Slight side note: The DQ's may be groaning right now that us Hunter Princesses don't know how to ask for a proper lead change, nor do we want one, and they have a point. The acceptable flying change in dressage is a lot different than the little swap we want at the end of the ring in the hunters which should be barely perceptible. As a result, a lot of hunters just fall to the inside and drop their shoulder to get the change (and hey, half those horses are on their forehand to begin with anyway). Luckily, I have a horse with such a big step that I can't let him get on his forehand, and he really needs to be balanced to get his change, which is a ride I like better. In all candor, however, I readily admit that a dressage judge would probably be horrified. But, that's why I'm a hunter princess.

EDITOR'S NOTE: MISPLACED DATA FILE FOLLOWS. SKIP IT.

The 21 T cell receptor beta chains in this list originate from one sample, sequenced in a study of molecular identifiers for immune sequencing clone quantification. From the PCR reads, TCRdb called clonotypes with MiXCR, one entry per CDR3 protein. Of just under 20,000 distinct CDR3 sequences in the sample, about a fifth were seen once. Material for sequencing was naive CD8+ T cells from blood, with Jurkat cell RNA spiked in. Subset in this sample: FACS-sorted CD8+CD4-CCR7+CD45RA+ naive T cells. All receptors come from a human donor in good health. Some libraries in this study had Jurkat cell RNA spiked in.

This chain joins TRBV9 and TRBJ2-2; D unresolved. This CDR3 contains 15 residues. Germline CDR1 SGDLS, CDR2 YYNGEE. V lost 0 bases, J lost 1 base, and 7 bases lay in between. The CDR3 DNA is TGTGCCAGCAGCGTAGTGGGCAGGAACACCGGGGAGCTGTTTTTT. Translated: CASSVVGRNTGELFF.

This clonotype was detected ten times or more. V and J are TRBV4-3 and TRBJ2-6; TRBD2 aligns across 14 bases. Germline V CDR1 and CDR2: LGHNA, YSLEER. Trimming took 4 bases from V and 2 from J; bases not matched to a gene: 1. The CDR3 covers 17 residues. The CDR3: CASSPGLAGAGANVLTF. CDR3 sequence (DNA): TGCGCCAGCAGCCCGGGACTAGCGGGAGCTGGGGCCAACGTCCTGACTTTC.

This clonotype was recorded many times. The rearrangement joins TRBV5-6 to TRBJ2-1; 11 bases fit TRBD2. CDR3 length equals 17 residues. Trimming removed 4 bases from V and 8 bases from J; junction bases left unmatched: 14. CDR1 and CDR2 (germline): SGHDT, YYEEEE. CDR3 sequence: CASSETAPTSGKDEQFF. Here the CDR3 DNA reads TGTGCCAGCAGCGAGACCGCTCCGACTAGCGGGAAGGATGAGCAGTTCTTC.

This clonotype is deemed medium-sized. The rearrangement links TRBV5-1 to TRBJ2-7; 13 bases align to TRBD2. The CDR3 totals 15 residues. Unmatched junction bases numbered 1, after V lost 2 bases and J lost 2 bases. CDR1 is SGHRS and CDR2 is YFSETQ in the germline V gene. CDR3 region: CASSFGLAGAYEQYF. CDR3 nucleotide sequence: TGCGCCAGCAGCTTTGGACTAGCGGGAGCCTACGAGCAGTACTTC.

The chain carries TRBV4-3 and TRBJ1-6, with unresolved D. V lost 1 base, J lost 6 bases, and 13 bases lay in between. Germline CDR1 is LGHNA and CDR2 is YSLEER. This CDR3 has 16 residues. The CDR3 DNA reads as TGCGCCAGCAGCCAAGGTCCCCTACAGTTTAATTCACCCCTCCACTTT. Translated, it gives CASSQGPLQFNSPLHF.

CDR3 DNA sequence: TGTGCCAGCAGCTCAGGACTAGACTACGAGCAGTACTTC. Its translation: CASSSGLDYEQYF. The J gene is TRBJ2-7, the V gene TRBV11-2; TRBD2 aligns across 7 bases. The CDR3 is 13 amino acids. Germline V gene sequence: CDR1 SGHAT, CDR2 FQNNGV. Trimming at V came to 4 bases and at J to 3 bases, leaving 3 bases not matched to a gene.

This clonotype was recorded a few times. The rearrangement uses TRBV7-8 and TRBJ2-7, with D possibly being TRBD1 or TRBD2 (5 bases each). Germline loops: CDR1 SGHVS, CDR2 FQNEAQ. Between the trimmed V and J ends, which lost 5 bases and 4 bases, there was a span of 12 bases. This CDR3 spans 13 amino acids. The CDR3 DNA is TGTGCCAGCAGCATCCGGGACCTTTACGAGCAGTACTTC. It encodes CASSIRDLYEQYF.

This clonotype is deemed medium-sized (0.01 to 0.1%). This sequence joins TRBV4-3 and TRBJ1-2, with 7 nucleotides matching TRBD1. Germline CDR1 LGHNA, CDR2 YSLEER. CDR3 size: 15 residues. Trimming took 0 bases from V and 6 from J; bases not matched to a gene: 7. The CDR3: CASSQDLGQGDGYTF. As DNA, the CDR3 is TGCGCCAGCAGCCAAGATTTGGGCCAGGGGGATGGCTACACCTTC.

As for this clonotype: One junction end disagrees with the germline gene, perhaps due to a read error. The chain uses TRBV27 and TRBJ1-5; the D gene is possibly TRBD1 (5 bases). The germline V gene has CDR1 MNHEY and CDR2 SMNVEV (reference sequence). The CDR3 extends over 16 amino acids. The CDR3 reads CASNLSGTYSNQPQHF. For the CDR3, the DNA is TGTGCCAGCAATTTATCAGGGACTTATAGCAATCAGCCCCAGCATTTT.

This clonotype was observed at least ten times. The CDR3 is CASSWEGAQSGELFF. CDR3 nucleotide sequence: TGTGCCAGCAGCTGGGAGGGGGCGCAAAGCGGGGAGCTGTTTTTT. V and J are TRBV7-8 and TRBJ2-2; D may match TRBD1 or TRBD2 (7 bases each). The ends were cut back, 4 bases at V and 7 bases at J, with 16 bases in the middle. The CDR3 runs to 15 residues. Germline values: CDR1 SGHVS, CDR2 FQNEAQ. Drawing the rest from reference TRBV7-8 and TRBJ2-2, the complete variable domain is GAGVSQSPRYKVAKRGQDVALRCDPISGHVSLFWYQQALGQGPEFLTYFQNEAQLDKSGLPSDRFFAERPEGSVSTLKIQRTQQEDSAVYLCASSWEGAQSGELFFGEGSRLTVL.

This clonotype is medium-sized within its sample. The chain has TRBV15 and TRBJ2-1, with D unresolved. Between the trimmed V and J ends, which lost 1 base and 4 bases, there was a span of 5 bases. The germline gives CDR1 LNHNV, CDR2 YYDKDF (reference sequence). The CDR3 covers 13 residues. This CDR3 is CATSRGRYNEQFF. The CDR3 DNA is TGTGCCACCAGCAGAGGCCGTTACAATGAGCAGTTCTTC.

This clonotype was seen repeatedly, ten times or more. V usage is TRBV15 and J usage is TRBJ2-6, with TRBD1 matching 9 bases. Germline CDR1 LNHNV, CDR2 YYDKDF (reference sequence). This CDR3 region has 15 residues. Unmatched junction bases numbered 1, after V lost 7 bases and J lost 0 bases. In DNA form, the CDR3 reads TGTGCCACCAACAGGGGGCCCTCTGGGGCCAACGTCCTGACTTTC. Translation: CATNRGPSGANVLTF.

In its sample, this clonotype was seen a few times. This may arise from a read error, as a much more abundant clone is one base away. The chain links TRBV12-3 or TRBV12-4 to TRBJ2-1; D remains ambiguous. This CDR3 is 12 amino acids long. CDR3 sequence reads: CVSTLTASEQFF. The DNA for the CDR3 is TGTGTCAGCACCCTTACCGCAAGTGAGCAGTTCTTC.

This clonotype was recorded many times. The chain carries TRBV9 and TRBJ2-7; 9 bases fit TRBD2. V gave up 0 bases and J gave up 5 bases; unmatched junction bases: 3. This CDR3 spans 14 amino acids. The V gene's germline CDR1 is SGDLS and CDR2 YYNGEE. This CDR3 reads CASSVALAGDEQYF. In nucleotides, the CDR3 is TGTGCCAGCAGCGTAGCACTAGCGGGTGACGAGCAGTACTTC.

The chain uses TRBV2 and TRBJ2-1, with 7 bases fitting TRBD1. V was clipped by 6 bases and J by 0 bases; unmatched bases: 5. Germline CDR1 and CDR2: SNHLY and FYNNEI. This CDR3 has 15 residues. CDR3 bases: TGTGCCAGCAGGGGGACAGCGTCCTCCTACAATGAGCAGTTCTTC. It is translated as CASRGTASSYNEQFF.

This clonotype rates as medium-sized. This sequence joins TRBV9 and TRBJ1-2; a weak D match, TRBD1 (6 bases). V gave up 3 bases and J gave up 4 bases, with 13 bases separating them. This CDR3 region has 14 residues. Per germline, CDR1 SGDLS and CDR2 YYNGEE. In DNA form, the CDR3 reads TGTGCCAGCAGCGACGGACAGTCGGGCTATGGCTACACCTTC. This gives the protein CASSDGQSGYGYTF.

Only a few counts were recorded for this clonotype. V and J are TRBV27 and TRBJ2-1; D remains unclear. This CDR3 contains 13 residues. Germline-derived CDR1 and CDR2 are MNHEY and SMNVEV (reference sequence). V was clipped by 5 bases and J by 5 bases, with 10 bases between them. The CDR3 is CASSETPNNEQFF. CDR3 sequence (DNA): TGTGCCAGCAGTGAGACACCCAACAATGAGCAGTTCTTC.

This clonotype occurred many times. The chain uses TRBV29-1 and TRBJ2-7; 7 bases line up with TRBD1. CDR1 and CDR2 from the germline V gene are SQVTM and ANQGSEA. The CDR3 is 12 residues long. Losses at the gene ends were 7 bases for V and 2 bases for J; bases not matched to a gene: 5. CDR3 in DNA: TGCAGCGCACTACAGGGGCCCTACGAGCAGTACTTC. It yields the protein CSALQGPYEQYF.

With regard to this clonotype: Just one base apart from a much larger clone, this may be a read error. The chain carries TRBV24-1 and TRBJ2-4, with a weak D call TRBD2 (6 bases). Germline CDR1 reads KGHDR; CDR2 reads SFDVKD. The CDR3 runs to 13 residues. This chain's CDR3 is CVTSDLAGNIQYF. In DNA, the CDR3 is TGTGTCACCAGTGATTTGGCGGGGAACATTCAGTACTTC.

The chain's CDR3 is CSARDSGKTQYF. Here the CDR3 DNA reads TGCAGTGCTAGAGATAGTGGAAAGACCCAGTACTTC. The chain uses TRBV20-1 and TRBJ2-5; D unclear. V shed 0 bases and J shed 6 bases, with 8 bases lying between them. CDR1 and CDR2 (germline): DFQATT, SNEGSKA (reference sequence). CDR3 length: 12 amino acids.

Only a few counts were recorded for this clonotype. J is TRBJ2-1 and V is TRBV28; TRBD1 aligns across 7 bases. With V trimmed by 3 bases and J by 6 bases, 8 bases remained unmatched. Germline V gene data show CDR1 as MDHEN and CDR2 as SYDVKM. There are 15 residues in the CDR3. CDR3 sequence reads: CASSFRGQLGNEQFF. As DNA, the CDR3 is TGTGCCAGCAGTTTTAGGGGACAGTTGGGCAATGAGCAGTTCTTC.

Anyway, in my experience, nothing is more unique to each horse than the lead change. Every horse I have shown requires a completely different set of aids to get it. I don't know if it's how they are taught, how they learn, how they are built, or how they carry themselves, but it seems that each is unique. For Tucker, I learned by trial and error that when he lands from the fence a little more forward and I have to feel both reins and sit to start collecting him again, that's when I get those perfect lead changes. So I tried last night to figure out what works and what doesn't. Some of these should have been fairly obvious to me, but that's why they call it the adult amateurs. It's sometimes kind of a slow learning curve.